Kensington Market Weighs the Benefits of Shunning Cars
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Kensington Market Weighs the Benefits of Shunning Cars

Community members gathered last night to express mixed feelings about the ongoing pedestrianization of Kensington Market.

The crowd on a recent Market Sunday. Photo by Yvonne Bambrick.

Kensington Market’s new Market Sundays are the neighbourhood’s fledgling attempt at closing its streets to auto traffic every Sunday throughout August and September, but organizers and attendees alike are still getting used to the change. At a Kensington community centre Monday night, business owners, residents, and members of the Market’s Business Improvement Area met to discuss the new initiative, now entering its third week.

The jury is still out on whether or not the more-frequent street closures are a good thing, as Kensington Market BIA coordinator Yvonne Bambrick readily admits.

“If there are things we should be doing differently we want to apply those that can be applied moving forward for the rest of the events,” she says.

There continues to be some confusion, even among Market locals, about how Market Sundays differ from the larger Pedestrian Sundays, which in past years saw Kensington’s streets closed to auto traffic on the last Sunday of each month from May to October. This year, there will only be three Pedestrian Sundays. Two have happened already.

Bambrick describes Market Sundays as being more frequent than Pedestrian Sundays, but also more low-key. The idea is for them to be like regular Sundays in the Market, but without any motor vehicles that don’t absolutely need to be there. (Cars that are already parked within the market can stay and exit as needed.) Pedestrian Sundays, meanwhile, are totally car-free. Another major difference is that Market Sundays have no scheduled bands or large-scale entertainment. Pedestrian Sundays are characterized by amplified musical performances.

The aim of Market Sundays is to help bring people to the area by giving them more room to spill off the sidewalks, while avoiding the Pedestrian-Sunday-style noise and overcrowding that have been a perennial source of complaints from area residents and businesspeople.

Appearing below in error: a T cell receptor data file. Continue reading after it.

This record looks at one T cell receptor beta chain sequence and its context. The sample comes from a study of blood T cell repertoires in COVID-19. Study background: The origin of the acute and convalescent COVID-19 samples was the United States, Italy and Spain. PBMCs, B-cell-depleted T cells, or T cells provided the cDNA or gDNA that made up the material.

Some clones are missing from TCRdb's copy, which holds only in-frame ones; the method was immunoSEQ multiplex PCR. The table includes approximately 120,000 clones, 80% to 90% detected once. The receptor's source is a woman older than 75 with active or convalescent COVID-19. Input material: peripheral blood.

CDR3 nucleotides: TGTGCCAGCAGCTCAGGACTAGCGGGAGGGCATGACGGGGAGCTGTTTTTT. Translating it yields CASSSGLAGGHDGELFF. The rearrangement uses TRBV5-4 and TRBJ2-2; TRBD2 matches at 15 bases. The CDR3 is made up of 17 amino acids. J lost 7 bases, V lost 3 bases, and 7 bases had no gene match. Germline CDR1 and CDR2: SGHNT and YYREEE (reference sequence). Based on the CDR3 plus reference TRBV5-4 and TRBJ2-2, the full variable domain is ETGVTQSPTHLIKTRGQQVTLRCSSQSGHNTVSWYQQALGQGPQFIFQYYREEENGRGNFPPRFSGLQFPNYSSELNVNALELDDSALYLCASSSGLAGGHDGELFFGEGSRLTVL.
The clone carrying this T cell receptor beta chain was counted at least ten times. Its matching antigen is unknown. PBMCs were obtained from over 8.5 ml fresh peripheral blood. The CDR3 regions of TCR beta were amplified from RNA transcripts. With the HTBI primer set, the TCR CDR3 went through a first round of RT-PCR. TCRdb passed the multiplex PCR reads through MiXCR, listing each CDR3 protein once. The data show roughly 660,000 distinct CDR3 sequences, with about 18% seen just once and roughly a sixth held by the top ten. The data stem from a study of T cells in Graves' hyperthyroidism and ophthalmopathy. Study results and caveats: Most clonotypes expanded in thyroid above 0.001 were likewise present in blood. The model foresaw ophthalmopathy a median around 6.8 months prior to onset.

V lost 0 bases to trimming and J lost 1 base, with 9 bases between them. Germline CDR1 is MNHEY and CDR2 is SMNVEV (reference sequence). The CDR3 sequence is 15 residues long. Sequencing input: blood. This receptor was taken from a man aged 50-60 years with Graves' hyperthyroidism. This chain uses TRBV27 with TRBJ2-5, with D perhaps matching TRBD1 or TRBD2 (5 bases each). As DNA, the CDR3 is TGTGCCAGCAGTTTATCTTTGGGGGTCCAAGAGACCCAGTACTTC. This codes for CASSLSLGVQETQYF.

While business owners and residents generally agree that there is a benefit to Market Sundays, attendees at the meeting wondered what the change will ultimately mean for Kensington Market as a whole.

Some of the questions that arose were fundamental: Is Kensington Market an entertainment district, a shopping district, or a residential neighbourhood? Should events then take the tone of a party, a celebration, a way to make money, or, as a few residents suggested, should they be scraped entirely?

Anne Creaser, a resident of Nassau Street, says that while Market Sundays have been quieter than past festivals, she fears that this may have been due only to rain. Her main concern is that these kinds of events may lead to the neighbourhood shifting its focus from food to entertainment. Creaser, who loves living in the market because she can get groceries easily, fears that the green grocers and fishmongers will eventually be ousted from the neighbourhood.

Business owners present seemed less concerned.

“Are we making more money? No,” says Martin Zimmerman, owner of Zimmerman’s Freshmart. But he feels it’s too early to tell if Market Sundays are a “success.” August, he says, is traditionally the slowest month of the year.

Though Zimmerman continues to do brisk business on these Sundays, he says he tends to sell smaller items, like drinks. Mike Shepherd, owner of Big Fat Burrito, has had a different experience.

“A good majority of the businesses are happy,” says Shepherd about Market Sundays, though he does caution that there are exceptions. His own business has benefited from street closures in the Market, doing 30 per cent more in sales during street closures than on an average Sunday. He echos the sentiment that it is too early to gauge the success of these events, given that the first two have had to compete with the August long weekend and Taste of the Danforth.

The discussion at the meeting got heated from time to time. While some familiar complaints came up (noise, problems with vehicle access, blocked driveways, litter, and destruction of property), most seem to agree that a wait-and-see approach will be best when it comes to Market Sundays. For now, Bambrick and the BIA are eager for feedback.

“We are listening, we do care, and we are trying to find solutions,” Bambrick says.

Market Sundays will be held August 19, 26 and September 2, 9, 16, 23 from noon until 6 p.m. The next and final Pedestrian Sunday will be held September 30 from noon to 7 p.m.